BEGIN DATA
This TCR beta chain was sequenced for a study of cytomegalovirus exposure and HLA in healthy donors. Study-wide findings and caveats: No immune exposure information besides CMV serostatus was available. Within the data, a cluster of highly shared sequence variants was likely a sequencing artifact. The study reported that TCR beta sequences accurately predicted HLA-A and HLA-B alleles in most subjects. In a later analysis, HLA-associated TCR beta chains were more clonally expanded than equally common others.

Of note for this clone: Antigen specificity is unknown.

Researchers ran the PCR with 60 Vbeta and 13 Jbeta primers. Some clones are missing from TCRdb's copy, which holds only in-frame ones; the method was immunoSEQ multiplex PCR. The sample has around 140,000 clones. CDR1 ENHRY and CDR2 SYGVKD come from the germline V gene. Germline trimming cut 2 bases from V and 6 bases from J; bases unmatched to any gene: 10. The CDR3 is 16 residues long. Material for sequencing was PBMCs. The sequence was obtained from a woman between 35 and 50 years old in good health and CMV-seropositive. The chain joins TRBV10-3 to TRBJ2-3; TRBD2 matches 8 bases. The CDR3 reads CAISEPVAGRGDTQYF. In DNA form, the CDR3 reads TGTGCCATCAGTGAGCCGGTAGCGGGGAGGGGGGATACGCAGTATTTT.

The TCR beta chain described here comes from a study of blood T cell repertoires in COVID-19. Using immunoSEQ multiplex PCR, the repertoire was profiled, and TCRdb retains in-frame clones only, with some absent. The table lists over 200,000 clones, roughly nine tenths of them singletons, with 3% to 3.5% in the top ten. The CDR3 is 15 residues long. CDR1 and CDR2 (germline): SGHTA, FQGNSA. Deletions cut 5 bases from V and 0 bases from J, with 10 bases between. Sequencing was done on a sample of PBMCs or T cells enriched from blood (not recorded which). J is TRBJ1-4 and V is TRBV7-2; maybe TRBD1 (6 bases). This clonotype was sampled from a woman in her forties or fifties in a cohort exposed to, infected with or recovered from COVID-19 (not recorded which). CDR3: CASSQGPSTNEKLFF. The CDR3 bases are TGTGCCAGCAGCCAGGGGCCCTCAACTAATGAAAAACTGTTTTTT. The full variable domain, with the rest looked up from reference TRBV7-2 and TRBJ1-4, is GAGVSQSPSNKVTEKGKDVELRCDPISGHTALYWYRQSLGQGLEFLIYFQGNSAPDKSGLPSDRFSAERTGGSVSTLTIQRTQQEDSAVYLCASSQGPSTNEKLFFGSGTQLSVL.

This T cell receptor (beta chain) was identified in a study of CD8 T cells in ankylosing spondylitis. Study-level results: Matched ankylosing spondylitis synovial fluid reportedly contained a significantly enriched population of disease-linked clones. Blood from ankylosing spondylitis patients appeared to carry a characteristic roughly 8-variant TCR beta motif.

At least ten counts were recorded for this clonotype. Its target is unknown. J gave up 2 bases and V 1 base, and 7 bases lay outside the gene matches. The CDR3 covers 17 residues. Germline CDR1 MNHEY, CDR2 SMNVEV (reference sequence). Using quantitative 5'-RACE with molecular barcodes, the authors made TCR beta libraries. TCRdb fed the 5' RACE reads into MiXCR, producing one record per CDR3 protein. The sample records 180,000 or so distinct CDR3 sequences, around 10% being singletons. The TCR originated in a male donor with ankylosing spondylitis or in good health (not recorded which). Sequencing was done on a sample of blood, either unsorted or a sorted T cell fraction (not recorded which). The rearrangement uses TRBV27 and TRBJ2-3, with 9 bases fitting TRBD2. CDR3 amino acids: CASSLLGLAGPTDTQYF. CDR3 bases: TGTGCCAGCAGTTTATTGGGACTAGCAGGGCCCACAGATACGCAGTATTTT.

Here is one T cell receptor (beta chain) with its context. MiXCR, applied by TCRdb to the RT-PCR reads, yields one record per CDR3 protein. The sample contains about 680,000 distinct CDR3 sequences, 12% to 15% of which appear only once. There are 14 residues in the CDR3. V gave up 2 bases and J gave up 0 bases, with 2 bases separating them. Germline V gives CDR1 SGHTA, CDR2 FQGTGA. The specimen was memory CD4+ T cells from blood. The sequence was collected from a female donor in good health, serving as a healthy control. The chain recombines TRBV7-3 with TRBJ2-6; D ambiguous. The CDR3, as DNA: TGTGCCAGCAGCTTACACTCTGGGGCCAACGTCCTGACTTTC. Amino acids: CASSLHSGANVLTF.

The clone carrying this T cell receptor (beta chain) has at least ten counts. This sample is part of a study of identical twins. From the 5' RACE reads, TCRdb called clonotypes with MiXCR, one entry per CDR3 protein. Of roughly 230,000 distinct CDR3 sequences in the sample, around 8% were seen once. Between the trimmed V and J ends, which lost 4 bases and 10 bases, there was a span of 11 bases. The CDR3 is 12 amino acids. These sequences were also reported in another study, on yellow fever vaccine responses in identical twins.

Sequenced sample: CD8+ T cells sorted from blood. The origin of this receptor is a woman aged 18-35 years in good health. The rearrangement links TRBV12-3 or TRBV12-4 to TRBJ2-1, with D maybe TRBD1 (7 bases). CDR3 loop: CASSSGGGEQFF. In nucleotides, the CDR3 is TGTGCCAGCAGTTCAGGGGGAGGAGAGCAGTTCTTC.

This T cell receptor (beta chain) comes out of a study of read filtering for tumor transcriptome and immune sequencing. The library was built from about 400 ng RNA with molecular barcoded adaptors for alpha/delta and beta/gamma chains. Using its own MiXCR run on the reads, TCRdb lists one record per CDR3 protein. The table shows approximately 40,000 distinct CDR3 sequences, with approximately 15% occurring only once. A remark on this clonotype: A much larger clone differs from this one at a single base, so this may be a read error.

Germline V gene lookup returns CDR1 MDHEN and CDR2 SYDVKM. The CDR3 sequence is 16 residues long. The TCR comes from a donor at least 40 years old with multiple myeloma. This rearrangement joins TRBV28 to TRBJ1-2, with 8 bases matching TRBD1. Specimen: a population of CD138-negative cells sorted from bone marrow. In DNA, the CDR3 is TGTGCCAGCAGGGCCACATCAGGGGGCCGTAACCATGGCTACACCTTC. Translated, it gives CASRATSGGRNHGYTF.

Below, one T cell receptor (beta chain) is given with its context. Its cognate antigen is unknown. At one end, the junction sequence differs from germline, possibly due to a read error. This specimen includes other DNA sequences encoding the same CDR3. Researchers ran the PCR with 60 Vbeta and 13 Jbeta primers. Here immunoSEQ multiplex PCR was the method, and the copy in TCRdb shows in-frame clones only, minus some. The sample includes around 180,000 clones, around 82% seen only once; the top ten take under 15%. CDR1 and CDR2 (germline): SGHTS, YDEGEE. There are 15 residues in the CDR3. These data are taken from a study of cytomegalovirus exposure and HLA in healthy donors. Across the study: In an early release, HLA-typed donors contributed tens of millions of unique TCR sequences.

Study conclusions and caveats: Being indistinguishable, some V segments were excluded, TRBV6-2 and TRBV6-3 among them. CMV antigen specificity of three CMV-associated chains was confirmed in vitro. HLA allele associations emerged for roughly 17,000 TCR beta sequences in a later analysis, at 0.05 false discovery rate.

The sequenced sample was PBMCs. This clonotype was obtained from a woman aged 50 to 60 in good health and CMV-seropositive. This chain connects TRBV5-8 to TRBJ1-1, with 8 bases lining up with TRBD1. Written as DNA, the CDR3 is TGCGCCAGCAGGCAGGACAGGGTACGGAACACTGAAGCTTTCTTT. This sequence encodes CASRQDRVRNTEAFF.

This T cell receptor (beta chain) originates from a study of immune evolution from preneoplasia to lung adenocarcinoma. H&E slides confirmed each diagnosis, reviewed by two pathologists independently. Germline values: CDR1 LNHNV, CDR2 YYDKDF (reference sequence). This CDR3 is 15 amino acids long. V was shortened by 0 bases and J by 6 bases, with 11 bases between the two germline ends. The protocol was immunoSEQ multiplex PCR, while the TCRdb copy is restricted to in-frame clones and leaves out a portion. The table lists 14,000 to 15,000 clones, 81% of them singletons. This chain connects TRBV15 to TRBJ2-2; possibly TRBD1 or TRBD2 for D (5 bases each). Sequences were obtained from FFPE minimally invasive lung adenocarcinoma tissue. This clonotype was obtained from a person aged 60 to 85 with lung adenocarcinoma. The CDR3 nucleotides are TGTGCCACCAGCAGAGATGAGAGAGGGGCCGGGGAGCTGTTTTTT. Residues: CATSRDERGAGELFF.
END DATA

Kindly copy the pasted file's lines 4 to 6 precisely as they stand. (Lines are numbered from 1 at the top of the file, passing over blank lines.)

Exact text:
The TCR beta chain described here comes from a study of blood T cell repertoires in COVID-19. Using immunoSEQ multiplex PCR, the repertoire was profiled, and TCRdb retains in-frame clones only, with some absent. The table lists over 200,000 clones, roughly nine tenths of them singletons, with 3% to 3.5% in the top ten. The CDR3 is 15 residues long. CDR1 and CDR2 (germline): SGHTA, FQGNSA. Deletions cut 5 bases from V and 0 bases from J, with 10 bases between. Sequencing was done on a sample of PBMCs or T cells enriched from blood (not recorded which). J is TRBJ1-4 and V is TRBV7-2; maybe TRBD1 (6 bases). This clonotype was sampled from a woman in her forties or fifties in a cohort exposed to, infected with or recovered from COVID-19 (not recorded which). CDR3: CASSQGPSTNEKLFF. The CDR3 bases are TGTGCCAGCAGCCAGGGGCCCTCAACTAATGAAAAACTGTTTTTT. The full variable domain, with the rest looked up from reference TRBV7-2 and TRBJ1-4, is GAGVSQSPSNKVTEKGKDVELRCDPISGHTALYWYRQSLGQGLEFLIYFQGNSAPDKSGLPSDRFSAERTGGSVSTLTIQRTQQEDSAVYLCASSQGPSTNEKLFFGSGTQLSVL.

This T cell receptor (beta chain) was identified in a study of CD8 T cells in ankylosing spondylitis. Study-level results: Matched ankylosing spondylitis synovial fluid reportedly contained a significantly enriched population of disease-linked clones. Blood from ankylosing spondylitis patients appeared to carry a characteristic roughly 8-variant TCR beta motif.

At least ten counts were recorded for this clonotype. Its target is unknown. J gave up 2 bases and V 1 base, and 7 bases lay outside the gene matches. The CDR3 covers 17 residues. Germline CDR1 MNHEY, CDR2 SMNVEV (reference sequence). Using quantitative 5'-RACE with molecular barcodes, the authors made TCR beta libraries. TCRdb fed the 5' RACE reads into MiXCR, producing one record per CDR3 protein. The sample records 180,000 or so distinct CDR3 sequences, around 10% being singletons. The TCR originated in a male donor with ankylosing spondylitis or in good health (not recorded which). Sequencing was done on a sample of blood, either unsorted or a sorted T cell fraction (not recorded which). The rearrangement uses TRBV27 and TRBJ2-3, with 9 bases fitting TRBD2. CDR3 amino acids: CASSLLGLAGPTDTQYF. CDR3 bases: TGTGCCAGCAGTTTATTGGGACTAGCAGGGCCCACAGATACGCAGTATTTT.